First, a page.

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F.C. Paços de Ferreira

Futebol Clube Paços de Ferreira (Portuguese pronunciation: [ˈpasuʒ ðɨ fɨˈʁɐjɾɐ]) is a Portuguese football club based in Paços de Ferreira, Porto district. Founded in 1950, they currently play in the Primeira Liga, holding home games at the 9,077-seat capacity Estádio da Mata Real, where the team has been based since 1973. The club's colours are yellow and green.

Paços de Ferreira
Fc paços de ferreira logo.png
Full nameFutebol Clube
Paços de Ferreira
Nickname(s)Os Castores (The Beavers)
Pacenses (Those from Paços)
Founded5 April 1950; 69 years ago (1950-04-05)
GroundEstádio da Mata Real
Capacity9,077[1]
ChairmanPaulo Meneses
ManagerPepa
LeaguePrimeira Liga
2018–19LigaPro, 1st (promoted)
WebsiteClub website

Paços de Ferreira is one of the historic teams in Portuguese football, having been in the portuguese Primeira Liga for 20 seasons. They have won three Segunda Liga titles (now LigaPro), and in 2007 they qualified for the UEFA Cup for the first time. In the 2012–13 Primeira Liga, the team finished third and qualified for the 2013–14 UEFA Champions League play-offs for the first time in their history. They were also runners-up of the 2008–09 Portuguese Cup, the 2009 Portuguese Supercup and the 2010–11 Portuguese League Cup.

HistoryEdit

Early historyEdit

The origin of the club dates back to the 1930s, when it was named Sport Club Pacense. They played for two decades without any official recognition until they entered the lower divisions in 1950, under the name Futebol Clube Vasco da Gama. The club then changed their kit colours to the current ones and renamed themselves Futebol Clube Paços de Ferreira.

Their first match under the current name came on 19 November 1950, beating Lousada 2–1. Agostinho Alves was the first goal scorer in the history of the Pacenses. The club then played in Portugal's third regional division until the 1956–57 season, where they were crowned champions. The club crest was created in 1961–62, and was used ever since.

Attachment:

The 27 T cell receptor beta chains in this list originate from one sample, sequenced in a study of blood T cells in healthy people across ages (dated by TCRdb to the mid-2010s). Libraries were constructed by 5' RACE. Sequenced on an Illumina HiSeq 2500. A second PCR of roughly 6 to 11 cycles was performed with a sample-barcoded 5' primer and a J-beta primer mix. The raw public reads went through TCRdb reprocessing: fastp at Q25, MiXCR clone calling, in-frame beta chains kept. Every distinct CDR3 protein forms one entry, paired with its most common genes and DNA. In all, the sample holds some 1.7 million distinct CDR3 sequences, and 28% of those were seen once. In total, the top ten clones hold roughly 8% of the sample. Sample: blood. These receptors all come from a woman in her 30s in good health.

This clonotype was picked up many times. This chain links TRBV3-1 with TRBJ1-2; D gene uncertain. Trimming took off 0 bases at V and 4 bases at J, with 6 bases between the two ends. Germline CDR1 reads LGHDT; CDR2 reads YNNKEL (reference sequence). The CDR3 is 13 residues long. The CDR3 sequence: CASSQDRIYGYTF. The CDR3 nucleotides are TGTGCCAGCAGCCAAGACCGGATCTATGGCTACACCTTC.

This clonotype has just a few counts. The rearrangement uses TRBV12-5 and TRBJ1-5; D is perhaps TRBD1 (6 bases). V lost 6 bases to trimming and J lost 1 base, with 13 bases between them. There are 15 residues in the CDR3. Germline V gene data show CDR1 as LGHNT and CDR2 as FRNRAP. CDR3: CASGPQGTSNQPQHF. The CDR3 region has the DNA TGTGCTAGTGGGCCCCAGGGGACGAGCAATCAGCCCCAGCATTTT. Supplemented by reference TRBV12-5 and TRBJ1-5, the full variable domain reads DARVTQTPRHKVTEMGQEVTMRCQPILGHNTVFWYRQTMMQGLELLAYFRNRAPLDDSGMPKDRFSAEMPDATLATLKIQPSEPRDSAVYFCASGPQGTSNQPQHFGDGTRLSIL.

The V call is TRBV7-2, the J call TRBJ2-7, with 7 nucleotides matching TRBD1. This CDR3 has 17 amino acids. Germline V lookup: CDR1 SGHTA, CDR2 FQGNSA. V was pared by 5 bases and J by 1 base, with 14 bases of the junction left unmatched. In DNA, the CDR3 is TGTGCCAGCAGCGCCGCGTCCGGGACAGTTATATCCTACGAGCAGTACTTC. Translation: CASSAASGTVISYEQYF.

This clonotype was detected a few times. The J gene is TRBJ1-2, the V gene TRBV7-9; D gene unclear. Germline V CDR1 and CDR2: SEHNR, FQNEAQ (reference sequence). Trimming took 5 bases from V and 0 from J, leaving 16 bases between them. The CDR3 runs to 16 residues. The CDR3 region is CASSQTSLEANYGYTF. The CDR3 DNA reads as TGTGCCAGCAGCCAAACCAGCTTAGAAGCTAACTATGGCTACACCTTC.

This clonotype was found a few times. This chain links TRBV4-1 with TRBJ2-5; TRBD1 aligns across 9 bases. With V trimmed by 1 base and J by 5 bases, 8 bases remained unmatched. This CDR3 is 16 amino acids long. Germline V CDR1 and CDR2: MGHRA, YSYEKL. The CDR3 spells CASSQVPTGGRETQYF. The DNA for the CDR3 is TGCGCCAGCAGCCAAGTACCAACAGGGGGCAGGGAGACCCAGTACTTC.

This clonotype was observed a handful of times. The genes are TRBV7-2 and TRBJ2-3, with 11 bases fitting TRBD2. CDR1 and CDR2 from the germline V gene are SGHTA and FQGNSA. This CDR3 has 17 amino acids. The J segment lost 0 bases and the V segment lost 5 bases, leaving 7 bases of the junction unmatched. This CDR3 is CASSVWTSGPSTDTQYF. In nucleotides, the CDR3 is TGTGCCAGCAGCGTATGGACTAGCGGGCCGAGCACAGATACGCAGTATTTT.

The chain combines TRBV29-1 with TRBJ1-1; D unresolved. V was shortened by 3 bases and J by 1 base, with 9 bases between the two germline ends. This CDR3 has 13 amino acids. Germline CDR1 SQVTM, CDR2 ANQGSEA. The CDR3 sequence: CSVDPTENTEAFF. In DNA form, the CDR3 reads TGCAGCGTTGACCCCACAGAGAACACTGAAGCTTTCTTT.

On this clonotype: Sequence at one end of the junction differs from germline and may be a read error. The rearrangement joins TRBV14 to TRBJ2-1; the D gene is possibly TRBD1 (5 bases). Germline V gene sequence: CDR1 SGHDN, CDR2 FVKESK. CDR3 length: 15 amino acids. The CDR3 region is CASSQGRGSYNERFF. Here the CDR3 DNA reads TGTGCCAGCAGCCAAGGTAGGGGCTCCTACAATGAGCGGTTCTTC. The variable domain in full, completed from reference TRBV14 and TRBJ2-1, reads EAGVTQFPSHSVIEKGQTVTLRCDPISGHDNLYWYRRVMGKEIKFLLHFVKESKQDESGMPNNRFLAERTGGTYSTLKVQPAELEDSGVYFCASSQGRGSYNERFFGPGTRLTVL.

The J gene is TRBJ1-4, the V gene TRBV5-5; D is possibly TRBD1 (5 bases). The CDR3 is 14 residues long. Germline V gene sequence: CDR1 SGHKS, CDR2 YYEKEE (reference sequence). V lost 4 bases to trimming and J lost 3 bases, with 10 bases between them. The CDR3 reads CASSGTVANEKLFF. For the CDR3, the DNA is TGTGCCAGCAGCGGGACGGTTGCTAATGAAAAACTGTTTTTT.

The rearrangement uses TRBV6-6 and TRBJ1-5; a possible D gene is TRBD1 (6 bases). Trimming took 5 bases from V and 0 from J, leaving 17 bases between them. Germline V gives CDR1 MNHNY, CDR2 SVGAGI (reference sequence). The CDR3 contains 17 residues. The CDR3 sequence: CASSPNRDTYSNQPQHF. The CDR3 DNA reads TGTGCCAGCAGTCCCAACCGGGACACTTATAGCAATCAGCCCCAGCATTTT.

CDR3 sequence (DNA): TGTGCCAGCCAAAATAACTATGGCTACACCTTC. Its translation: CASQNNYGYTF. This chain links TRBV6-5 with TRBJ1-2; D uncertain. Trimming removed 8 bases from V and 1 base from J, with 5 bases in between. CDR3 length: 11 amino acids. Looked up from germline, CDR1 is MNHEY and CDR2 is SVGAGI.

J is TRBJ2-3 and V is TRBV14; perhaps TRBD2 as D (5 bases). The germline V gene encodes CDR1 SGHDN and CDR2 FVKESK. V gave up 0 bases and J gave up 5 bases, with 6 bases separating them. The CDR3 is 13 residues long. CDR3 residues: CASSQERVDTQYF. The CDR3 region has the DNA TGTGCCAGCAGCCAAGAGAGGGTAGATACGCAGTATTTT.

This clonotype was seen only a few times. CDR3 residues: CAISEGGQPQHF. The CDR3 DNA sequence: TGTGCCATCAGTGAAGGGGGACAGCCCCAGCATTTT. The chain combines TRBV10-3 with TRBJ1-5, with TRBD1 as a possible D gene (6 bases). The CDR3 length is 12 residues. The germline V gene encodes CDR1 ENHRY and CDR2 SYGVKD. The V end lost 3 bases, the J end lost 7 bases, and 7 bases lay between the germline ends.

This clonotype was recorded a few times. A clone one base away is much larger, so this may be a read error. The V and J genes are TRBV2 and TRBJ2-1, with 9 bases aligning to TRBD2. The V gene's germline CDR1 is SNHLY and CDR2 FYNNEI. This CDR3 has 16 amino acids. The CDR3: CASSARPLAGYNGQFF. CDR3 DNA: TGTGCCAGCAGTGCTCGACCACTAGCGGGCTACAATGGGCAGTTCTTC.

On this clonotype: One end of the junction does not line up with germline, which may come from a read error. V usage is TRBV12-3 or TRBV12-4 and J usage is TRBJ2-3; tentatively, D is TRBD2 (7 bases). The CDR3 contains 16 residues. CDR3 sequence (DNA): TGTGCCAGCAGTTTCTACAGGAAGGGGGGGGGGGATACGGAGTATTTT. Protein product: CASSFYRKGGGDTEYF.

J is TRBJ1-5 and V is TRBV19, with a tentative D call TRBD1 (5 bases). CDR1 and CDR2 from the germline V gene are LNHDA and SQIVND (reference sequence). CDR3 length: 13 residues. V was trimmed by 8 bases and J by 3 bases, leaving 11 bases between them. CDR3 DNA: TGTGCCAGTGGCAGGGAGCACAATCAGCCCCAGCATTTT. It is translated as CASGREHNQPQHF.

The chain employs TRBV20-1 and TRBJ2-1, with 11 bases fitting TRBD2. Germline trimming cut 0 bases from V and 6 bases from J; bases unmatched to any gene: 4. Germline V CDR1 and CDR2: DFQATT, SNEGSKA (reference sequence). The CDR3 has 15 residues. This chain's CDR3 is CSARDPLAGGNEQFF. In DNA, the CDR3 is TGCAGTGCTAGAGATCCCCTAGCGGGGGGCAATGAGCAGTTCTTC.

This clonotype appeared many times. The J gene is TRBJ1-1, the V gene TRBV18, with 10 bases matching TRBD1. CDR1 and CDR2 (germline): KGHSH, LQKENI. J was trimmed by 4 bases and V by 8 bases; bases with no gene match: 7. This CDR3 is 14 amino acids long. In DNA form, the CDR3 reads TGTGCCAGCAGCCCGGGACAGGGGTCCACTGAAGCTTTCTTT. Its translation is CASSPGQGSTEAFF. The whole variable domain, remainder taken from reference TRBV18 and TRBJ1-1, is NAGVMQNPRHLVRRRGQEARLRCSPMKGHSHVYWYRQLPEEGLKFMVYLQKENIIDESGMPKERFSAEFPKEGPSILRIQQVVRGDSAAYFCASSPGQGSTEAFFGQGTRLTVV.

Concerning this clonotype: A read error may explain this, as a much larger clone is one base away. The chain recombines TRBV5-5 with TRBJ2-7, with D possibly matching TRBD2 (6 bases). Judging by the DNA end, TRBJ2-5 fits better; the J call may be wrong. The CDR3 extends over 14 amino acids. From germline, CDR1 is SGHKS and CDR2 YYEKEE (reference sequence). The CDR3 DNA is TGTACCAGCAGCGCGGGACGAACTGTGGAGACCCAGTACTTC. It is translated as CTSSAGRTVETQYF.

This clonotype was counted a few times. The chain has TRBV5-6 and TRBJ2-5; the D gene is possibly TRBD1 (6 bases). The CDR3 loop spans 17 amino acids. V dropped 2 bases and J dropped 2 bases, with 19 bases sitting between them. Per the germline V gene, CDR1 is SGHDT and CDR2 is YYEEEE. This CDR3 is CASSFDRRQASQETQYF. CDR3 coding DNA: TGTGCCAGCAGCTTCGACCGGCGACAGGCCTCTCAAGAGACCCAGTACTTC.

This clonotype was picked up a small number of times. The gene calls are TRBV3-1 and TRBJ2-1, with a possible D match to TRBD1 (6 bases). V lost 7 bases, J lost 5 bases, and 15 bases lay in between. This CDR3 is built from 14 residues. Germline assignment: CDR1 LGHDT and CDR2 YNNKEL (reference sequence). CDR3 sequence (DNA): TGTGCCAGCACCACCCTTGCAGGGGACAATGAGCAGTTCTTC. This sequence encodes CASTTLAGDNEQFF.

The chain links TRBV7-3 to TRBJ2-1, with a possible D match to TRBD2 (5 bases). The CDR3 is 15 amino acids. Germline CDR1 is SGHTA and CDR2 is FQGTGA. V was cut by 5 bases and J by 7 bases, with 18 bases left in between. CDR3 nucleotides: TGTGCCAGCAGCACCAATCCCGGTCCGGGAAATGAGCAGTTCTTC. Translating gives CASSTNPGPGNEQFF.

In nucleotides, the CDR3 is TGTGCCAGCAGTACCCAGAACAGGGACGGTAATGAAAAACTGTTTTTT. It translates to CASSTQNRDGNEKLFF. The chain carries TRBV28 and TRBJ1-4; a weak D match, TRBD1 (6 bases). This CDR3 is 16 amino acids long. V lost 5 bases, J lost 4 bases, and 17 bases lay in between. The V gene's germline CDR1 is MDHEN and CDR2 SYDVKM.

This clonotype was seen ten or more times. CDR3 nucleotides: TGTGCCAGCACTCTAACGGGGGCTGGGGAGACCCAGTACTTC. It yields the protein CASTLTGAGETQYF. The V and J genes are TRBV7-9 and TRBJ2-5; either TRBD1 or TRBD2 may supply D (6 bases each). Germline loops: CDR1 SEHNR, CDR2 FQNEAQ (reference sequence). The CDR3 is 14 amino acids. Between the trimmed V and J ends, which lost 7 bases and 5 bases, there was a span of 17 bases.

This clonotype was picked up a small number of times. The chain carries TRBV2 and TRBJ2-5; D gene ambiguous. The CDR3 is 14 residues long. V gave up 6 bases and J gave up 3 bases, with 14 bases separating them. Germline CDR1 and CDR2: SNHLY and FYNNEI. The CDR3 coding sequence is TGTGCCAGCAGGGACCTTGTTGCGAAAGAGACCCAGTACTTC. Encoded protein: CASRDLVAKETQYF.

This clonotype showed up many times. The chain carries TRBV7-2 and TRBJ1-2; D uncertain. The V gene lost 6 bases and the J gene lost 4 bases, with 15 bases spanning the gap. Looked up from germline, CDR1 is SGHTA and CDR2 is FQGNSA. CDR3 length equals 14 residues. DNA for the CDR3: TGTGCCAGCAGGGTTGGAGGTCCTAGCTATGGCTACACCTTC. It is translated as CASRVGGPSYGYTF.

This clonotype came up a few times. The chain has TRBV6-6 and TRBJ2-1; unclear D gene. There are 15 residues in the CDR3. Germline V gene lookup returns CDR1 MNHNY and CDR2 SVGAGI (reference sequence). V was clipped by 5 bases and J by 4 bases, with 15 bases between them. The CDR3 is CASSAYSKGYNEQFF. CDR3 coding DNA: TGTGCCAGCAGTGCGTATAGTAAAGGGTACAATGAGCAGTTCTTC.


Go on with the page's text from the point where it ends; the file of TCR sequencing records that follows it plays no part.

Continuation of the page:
The club was relegated and then promoted again and supporters hit the streets of the city on 17 June 1973 when they defeated Perosinho 3–0. One year later, they won the third division championship on 14 June 1974, after defeating Estrela de Portalegre. The hero of the match was the goalscorer Mascarenhas.

Recent historyEdit

After establishing themselves in the first division during the 1990s, and suffering a relegation in 2003–04, the club finished sixth in the first division in 2006–07, thus qualifying for the UEFA Cup, their first ever European competition, under manager José Mota. They lost 1–0 on aggregate to AZ of the Netherlands in the first round.[2]

Having finished last in the league in 2007–08, Paços would have normally been relegated to the second level, but was readmitted after Boavista's confirmed irregularities. In the following year, already without manager Mota, the team had a reasonably successful season: a comfortable tenth place in the league and a second Europa League qualification spot after losing the Taça de Portugal final 1–0 to eventual league champions Porto on 31 May.[3] The two clubs met again on 9 August in the Super Cup, which Porto won 2–0.[4]

Paços entered the 2009–10 UEFA Europa League in the second qualifying round, where they defeated Zimbru Chișinău of Moldova before being eliminated by Bnei Yehuda Tel Aviv of Israel in the third qualifying round.[5]

In the 2012–13 season, they surprisingly qualified for the 2013–14 UEFA Champions League play-offs for the first time in their history after achieving third place in the league by passing favourites Braga and Sporting CP, making it their highest finish ever. The club were managed that season by Paulo Fonseca, who left at the end to join Porto, and was replaced by Costinha.[6] Costinha's side were drawn against Russians Zenit Saint Petersburg in their play-off and lost the two matches. Due to bad results and the last place in the Primeira Liga, in October 2013, Henrique Calisto replaced Costinha.[7]